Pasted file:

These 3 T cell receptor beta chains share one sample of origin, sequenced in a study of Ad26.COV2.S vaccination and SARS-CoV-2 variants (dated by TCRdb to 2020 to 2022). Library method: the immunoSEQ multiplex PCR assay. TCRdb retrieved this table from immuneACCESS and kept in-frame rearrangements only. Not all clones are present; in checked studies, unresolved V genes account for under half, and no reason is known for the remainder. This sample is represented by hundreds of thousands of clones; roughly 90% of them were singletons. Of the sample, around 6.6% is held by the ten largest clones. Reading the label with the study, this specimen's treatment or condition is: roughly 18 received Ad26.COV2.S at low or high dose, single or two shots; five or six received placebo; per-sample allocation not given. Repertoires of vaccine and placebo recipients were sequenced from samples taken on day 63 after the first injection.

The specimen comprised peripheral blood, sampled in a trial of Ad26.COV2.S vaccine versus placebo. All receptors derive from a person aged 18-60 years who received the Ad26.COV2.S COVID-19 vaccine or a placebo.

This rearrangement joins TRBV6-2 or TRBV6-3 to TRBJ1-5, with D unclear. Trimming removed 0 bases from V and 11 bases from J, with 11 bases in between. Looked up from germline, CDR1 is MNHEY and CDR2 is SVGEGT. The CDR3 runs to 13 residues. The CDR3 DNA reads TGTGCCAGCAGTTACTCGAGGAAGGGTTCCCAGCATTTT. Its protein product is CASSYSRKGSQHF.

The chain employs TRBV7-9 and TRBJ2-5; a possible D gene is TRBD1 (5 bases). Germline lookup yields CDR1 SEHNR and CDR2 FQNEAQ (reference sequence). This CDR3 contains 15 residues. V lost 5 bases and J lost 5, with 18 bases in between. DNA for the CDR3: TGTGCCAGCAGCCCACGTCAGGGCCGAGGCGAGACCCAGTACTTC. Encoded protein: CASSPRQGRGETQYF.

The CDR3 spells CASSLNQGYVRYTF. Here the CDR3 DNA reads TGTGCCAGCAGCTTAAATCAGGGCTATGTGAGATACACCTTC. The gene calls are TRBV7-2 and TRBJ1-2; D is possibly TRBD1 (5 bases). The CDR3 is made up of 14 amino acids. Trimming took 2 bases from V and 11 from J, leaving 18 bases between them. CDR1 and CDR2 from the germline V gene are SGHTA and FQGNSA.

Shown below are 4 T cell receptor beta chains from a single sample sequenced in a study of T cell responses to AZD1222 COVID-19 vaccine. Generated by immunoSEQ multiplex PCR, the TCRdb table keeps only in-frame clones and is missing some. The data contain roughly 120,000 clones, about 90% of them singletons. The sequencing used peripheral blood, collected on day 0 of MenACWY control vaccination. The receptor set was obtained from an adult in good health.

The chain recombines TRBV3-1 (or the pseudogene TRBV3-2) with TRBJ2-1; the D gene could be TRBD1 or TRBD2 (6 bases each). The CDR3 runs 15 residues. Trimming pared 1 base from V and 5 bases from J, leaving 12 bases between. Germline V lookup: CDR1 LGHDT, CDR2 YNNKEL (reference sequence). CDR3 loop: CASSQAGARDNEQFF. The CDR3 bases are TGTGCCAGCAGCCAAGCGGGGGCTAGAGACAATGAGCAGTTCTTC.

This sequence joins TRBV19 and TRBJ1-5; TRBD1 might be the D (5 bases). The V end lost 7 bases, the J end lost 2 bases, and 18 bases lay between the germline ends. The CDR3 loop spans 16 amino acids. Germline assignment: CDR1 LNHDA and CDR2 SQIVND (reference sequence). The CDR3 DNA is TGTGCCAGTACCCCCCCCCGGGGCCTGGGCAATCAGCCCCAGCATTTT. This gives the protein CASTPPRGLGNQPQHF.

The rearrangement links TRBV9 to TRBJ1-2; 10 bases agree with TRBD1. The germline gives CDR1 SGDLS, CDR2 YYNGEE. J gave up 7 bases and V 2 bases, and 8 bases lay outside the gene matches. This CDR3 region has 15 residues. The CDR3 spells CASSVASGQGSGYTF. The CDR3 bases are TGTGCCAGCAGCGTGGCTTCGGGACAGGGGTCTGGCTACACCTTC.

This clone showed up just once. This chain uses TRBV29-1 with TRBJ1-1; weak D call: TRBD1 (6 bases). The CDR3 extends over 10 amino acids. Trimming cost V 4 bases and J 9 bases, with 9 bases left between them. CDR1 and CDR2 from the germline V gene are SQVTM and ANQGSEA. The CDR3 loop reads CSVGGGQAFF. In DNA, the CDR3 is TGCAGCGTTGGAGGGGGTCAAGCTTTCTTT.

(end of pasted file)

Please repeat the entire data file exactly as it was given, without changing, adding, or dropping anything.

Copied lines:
These 3 T cell receptor beta chains share one sample of origin, sequenced in a study of Ad26.COV2.S vaccination and SARS-CoV-2 variants (dated by TCRdb to 2020 to 2022). Library method: the immunoSEQ multiplex PCR assay. TCRdb retrieved this table from immuneACCESS and kept in-frame rearrangements only. Not all clones are present; in checked studies, unresolved V genes account for under half, and no reason is known for the remainder. This sample is represented by hundreds of thousands of clones; roughly 90% of them were singletons. Of the sample, around 6.6% is held by the ten largest clones. Reading the label with the study, this specimen's treatment or condition is: roughly 18 received Ad26.COV2.S at low or high dose, single or two shots; five or six received placebo; per-sample allocation not given. Repertoires of vaccine and placebo recipients were sequenced from samples taken on day 63 after the first injection.

The specimen comprised peripheral blood, sampled in a trial of Ad26.COV2.S vaccine versus placebo. All receptors derive from a person aged 18-60 years who received the Ad26.COV2.S COVID-19 vaccine or a placebo.

This rearrangement joins TRBV6-2 or TRBV6-3 to TRBJ1-5, with D unclear. Trimming removed 0 bases from V and 11 bases from J, with 11 bases in between. Looked up from germline, CDR1 is MNHEY and CDR2 is SVGEGT. The CDR3 runs to 13 residues. The CDR3 DNA reads TGTGCCAGCAGTTACTCGAGGAAGGGTTCCCAGCATTTT. Its protein product is CASSYSRKGSQHF.

The chain employs TRBV7-9 and TRBJ2-5; a possible D gene is TRBD1 (5 bases). Germline lookup yields CDR1 SEHNR and CDR2 FQNEAQ (reference sequence). This CDR3 contains 15 residues. V lost 5 bases and J lost 5, with 18 bases in between. DNA for the CDR3: TGTGCCAGCAGCCCACGTCAGGGCCGAGGCGAGACCCAGTACTTC. Encoded protein: CASSPRQGRGETQYF.

The CDR3 spells CASSLNQGYVRYTF. Here the CDR3 DNA reads TGTGCCAGCAGCTTAAATCAGGGCTATGTGAGATACACCTTC. The gene calls are TRBV7-2 and TRBJ1-2; D is possibly TRBD1 (5 bases). The CDR3 is made up of 14 amino acids. Trimming took 2 bases from V and 11 from J, leaving 18 bases between them. CDR1 and CDR2 from the germline V gene are SGHTA and FQGNSA.

Shown below are 4 T cell receptor beta chains from a single sample sequenced in a study of T cell responses to AZD1222 COVID-19 vaccine. Generated by immunoSEQ multiplex PCR, the TCRdb table keeps only in-frame clones and is missing some. The data contain roughly 120,000 clones, about 90% of them singletons. The sequencing used peripheral blood, collected on day 0 of MenACWY control vaccination. The receptor set was obtained from an adult in good health.

The chain recombines TRBV3-1 (or the pseudogene TRBV3-2) with TRBJ2-1; the D gene could be TRBD1 or TRBD2 (6 bases each). The CDR3 runs 15 residues. Trimming pared 1 base from V and 5 bases from J, leaving 12 bases between. Germline V lookup: CDR1 LGHDT, CDR2 YNNKEL (reference sequence). CDR3 loop: CASSQAGARDNEQFF. The CDR3 bases are TGTGCCAGCAGCCAAGCGGGGGCTAGAGACAATGAGCAGTTCTTC.

This sequence joins TRBV19 and TRBJ1-5; TRBD1 might be the D (5 bases). The V end lost 7 bases, the J end lost 2 bases, and 18 bases lay between the germline ends. The CDR3 loop spans 16 amino acids. Germline assignment: CDR1 LNHDA and CDR2 SQIVND (reference sequence). The CDR3 DNA is TGTGCCAGTACCCCCCCCCGGGGCCTGGGCAATCAGCCCCAGCATTTT. This gives the protein CASTPPRGLGNQPQHF.

The rearrangement links TRBV9 to TRBJ1-2; 10 bases agree with TRBD1. The germline gives CDR1 SGDLS, CDR2 YYNGEE. J gave up 7 bases and V 2 bases, and 8 bases lay outside the gene matches. This CDR3 region has 15 residues. The CDR3 spells CASSVASGQGSGYTF. The CDR3 bases are TGTGCCAGCAGCGTGGCTTCGGGACAGGGGTCTGGCTACACCTTC.

This clone showed up just once. This chain uses TRBV29-1 with TRBJ1-1; weak D call: TRBD1 (6 bases). The CDR3 extends over 10 amino acids. Trimming cost V 4 bases and J 9 bases, with 9 bases left between them. CDR1 and CDR2 from the germline V gene are SQVTM and ANQGSEA. The CDR3 loop reads CSVGGGQAFF. In DNA, the CDR3 is TGCAGCGTTGGAGGGGGTCAAGCTTTCTTT.